To find out the effects of parasite infestation on sexually mature specimens a standard level of maturity needs to be set. Rodriguez-Cabello,et results indicate that the length at sexual maturity of females is between 49.7 – 59.1 cm, when all their data was combined. This length is shorter than that found in the North Atlantic, and longer than that found in the Mediterranean Sea, in accordance with the hypothesis that the first- maturity length is determined by latitude. Although no data were collected on male sexual maturity, several studies conducted in different areas seem to agree that the length of first sexual maturity is the same for males and females. The size of the specimins gonads and reproductive organs could indicate the level at which they are sexually mature, ie the larger the mass of the reproductive organs the more mature they are, the mass could also indicate the level of hormones present, such as testosterone and oestrogen. Using these methods of measuring sexual maturity, various discoveries could be made. Such as with the use ofTestes/Ovaries (g)Claspers/Egg mass (g) as a level of sexual maturity and compare that to parasite numbers as a way of seeing if the level of sexual maturity has an effect on the parasite infestation, showing if energy consumption could hinder their immune response.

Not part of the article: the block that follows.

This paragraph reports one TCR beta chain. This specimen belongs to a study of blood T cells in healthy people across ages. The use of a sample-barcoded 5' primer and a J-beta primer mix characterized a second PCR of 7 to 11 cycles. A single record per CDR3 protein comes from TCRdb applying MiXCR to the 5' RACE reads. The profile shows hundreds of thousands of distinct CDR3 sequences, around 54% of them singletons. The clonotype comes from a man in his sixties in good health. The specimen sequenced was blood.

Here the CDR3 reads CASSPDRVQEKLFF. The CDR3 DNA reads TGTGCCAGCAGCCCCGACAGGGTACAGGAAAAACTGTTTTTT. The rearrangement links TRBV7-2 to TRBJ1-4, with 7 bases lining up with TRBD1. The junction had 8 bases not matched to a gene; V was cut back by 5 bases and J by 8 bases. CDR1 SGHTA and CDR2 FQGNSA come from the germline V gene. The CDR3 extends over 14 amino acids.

Other factors could be looked at and compared, such as the different levels of parasite infestation between mature males and females. Mature specimens could be compared with immature ones, Females that are carrying eggs could be interesting to look at and see if the production and carrying of eggs has an impact on the specimen’s ability to fend of parasite invasion. Hormone levels could also be an interesting area to investigate, due to the fact that hormone levels within the specimen could drastically affect its immune responses and therefore lead to an increase or decrease in parasite infestation.

Key Hypothesis:

General methods: 1500

Results – 1500

Dic/conc – 2000


Hofmann-Lehmann R, Holznagel E & Lutz H. Female cats have lower rates of apoptosis in peripheral blood lymphocytes than male cats: correlation with estradiol-17beta, but not with progesterone blood levels. Vet Immunol Immunopathol 1998;65:151–160.